I’ve been part of a critique group for at least 20 years. Maybe more.
When I was a young writer, I didn’t think I needed any help. I got compliments on my writing. I had a book published. No big deal.
But at a writers’ conference in California, I met a woman who turned out to be a neighbor and she wanted to start a group. We found a few more women to join and enjoyed wonderful fellowship for many years.
Each person brought something different. One was amazing at grammar and became our line editor. Nothing got past her critical eyes. Another was a voice for a wide variety of readers. She could tell if a sentence or paragraph—or article—was going to offend someone of a different demographic or a different denomination. Another was an encourager. When someone would get a rejection slip, she was the one to get their butt back in the chair.
In fact, that became our name: The Butt in Chair Group. Because that was probably the most important thing we did. We encouraged one another to keep writing in the midst of otherwise busy lives. And there’s something about a meeting to create an external deadline for those of us who don’t respond well to internal deadlines.
That group lasted for years, then morphed into another group as members moved on and others were added. We had a hiatus for a few years, then at another writers’ conference, several of us decided to start up again with two people from our original group and a couple of others. We meet weekly, and it really is the highlight of the week for most of us.
Why is a Critique Group so Critical?
There are so many reasons, but here are a few:
- The prayer and emotional support we give one another keep us going. Writing is a lonely profession. And often a disappointing one as deadlines are missed, sales are slow, or rejections are frequent. Only another writer really understands this.
- The critiques sharpen our writing and toughen our skin. A good critique will improve almost any piece as we benefit from the insights of several others. They catch mistakes and weaknesses the writer misses. As we learn to give and receive gracious, helpful critiques we become better writers and more resilient in listening to and benefitting from the insights of others.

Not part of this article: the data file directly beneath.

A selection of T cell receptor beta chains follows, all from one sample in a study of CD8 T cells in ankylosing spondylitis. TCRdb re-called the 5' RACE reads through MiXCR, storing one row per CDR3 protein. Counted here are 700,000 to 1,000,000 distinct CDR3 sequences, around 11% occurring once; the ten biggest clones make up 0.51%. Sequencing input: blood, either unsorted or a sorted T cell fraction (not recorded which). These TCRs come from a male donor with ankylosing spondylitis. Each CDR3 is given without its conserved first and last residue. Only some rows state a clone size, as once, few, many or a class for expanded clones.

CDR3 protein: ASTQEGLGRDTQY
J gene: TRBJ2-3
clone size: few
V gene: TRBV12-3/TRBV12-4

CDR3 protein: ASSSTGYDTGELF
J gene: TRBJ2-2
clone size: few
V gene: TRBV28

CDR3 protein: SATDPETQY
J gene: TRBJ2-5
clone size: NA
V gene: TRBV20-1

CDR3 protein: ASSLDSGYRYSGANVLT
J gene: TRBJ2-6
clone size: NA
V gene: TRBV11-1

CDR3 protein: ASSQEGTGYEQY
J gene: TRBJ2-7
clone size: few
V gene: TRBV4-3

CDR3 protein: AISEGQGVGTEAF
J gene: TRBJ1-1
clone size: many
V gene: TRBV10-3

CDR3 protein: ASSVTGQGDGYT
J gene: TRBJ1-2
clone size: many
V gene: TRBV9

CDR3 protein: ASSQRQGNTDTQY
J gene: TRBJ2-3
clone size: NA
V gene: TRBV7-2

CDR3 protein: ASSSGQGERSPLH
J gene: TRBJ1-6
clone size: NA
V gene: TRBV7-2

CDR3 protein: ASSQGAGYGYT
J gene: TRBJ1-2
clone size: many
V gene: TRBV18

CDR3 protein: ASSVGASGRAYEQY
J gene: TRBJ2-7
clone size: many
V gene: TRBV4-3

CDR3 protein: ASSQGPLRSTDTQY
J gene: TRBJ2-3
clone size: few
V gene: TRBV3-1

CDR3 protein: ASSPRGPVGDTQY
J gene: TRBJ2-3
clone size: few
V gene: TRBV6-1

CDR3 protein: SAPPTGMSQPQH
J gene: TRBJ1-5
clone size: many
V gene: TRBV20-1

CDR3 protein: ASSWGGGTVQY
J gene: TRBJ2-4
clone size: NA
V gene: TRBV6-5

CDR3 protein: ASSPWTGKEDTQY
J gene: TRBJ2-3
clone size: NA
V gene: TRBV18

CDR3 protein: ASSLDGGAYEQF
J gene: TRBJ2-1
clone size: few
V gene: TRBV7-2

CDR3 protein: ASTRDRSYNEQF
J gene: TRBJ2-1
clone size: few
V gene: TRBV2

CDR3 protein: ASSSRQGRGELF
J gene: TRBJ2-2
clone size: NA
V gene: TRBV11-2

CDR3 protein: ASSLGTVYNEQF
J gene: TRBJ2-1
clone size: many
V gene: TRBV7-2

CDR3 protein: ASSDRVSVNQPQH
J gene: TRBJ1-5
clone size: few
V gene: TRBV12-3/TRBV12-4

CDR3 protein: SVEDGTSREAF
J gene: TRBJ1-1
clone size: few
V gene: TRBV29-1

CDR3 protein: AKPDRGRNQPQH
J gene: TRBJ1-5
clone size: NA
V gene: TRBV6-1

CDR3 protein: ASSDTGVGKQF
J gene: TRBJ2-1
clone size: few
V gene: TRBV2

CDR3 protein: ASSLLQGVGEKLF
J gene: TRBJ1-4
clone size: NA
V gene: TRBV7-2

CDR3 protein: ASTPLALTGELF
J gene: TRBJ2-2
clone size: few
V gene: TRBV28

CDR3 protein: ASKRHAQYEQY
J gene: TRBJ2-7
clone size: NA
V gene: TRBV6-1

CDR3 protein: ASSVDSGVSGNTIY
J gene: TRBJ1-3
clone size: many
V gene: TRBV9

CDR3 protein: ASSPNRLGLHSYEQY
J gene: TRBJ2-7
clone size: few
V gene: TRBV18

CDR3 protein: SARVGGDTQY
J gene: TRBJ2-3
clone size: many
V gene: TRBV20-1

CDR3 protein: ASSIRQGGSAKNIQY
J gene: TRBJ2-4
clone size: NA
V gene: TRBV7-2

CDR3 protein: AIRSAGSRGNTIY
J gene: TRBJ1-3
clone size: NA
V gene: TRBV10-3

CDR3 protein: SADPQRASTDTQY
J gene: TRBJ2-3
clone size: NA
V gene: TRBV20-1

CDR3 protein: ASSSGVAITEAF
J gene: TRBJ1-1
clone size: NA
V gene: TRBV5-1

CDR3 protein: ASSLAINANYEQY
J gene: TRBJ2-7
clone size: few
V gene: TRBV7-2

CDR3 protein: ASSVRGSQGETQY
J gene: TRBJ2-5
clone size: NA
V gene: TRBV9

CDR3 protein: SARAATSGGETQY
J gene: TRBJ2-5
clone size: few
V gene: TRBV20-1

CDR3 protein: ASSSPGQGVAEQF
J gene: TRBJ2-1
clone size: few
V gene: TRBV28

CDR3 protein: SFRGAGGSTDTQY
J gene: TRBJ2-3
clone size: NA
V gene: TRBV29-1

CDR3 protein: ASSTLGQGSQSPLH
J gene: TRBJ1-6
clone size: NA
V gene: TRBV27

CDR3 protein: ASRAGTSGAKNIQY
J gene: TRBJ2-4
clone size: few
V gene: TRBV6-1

- The deadline of a meeting keeps us writing. It’s easy to put off writing until later—when everything else is done. Especially if you’re self-publishing as many people do these days. With traditional publishing, you have a hard deadline, but with self-publishing, you can tread water forever. Our fellow writers prod us forward week by week.
- A good critique group will humble you in a good way. We all think our writing is great. Sometimes it is. But sometimes we need to graciously go back to the drawing board. Or computer. It’s not easy to have someone tell you your baby isn’t as pretty as you thought it was. But if you humble yourself and listen rather than argue, your baby will get a lot prettier.
Are you interested in improving your writing and increasing your publishing? Perhaps a critique group can help. Don’t know how to start one? Then you need my book Critique Groups That Work: A Handbook for Starting, Leading, & Participating in a Christian Writers Critique Group. And be sure to check out our growing list of resources on the Acorn page of our website.